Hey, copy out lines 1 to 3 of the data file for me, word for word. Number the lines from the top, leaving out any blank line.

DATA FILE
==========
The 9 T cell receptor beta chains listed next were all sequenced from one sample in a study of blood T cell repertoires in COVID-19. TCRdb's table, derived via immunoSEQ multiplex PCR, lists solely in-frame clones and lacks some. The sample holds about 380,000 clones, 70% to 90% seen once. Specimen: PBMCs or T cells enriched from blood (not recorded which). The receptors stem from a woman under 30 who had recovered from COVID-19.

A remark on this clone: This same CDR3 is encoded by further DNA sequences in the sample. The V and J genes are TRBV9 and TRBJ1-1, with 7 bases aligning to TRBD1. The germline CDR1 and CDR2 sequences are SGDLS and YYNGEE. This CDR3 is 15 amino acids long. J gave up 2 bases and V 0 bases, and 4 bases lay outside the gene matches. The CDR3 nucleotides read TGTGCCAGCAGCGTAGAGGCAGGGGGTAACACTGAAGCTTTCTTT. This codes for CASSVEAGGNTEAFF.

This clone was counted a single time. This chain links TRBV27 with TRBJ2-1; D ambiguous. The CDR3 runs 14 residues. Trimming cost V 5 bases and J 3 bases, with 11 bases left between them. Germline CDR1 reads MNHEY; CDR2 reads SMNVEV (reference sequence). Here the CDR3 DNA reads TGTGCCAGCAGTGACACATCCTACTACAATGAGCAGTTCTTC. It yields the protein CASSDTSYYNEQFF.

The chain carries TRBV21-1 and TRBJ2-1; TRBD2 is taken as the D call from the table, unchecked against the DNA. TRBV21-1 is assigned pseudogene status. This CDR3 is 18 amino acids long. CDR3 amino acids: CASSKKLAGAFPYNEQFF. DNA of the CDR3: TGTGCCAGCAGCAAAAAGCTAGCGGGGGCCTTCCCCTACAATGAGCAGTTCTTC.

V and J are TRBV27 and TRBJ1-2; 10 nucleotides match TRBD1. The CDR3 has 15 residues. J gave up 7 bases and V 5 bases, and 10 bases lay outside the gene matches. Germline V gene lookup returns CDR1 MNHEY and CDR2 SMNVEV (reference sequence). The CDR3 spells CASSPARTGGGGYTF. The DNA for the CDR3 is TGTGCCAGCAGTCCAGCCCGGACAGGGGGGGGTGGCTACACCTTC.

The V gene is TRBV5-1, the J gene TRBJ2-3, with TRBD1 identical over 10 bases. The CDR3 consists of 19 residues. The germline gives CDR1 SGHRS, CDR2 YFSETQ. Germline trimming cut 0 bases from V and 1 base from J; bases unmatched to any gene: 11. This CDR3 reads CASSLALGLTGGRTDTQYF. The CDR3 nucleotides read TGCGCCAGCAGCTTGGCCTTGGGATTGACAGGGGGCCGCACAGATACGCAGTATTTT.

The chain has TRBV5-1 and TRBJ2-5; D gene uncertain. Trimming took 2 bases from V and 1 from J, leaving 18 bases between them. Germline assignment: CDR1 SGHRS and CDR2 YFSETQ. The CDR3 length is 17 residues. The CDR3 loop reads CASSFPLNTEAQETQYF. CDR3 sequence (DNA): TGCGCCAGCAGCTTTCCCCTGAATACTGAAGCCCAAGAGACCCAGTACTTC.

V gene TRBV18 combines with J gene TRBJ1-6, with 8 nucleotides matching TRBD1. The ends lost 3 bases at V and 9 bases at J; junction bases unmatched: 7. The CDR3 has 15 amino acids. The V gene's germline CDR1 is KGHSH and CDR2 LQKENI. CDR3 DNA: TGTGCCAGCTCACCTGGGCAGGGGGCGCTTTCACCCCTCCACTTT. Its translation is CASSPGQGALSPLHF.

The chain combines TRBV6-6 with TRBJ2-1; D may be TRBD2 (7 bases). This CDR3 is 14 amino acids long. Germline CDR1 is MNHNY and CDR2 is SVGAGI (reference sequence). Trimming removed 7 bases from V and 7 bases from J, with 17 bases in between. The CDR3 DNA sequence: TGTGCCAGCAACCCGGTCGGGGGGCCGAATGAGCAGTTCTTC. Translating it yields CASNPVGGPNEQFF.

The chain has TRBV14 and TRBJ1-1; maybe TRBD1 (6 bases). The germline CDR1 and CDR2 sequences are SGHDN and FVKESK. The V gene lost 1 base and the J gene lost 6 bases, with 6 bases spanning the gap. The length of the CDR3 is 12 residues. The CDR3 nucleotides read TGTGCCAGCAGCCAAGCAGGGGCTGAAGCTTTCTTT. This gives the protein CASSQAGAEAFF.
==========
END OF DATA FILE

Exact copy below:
The 9 T cell receptor beta chains listed next were all sequenced from one sample in a study of blood T cell repertoires in COVID-19. TCRdb's table, derived via immunoSEQ multiplex PCR, lists solely in-frame clones and lacks some. The sample holds about 380,000 clones, 70% to 90% seen once. Specimen: PBMCs or T cells enriched from blood (not recorded which). The receptors stem from a woman under 30 who had recovered from COVID-19.

A remark on this clone: This same CDR3 is encoded by further DNA sequences in the sample. The V and J genes are TRBV9 and TRBJ1-1, with 7 bases aligning to TRBD1. The germline CDR1 and CDR2 sequences are SGDLS and YYNGEE. This CDR3 is 15 amino acids long. J gave up 2 bases and V 0 bases, and 4 bases lay outside the gene matches. The CDR3 nucleotides read TGTGCCAGCAGCGTAGAGGCAGGGGGTAACACTGAAGCTTTCTTT. This codes for CASSVEAGGNTEAFF.

This clone was counted a single time. This chain links TRBV27 with TRBJ2-1; D ambiguous. The CDR3 runs 14 residues. Trimming cost V 5 bases and J 3 bases, with 11 bases left between them. Germline CDR1 reads MNHEY; CDR2 reads SMNVEV (reference sequence). Here the CDR3 DNA reads TGTGCCAGCAGTGACACATCCTACTACAATGAGCAGTTCTTC. It yields the protein CASSDTSYYNEQFF.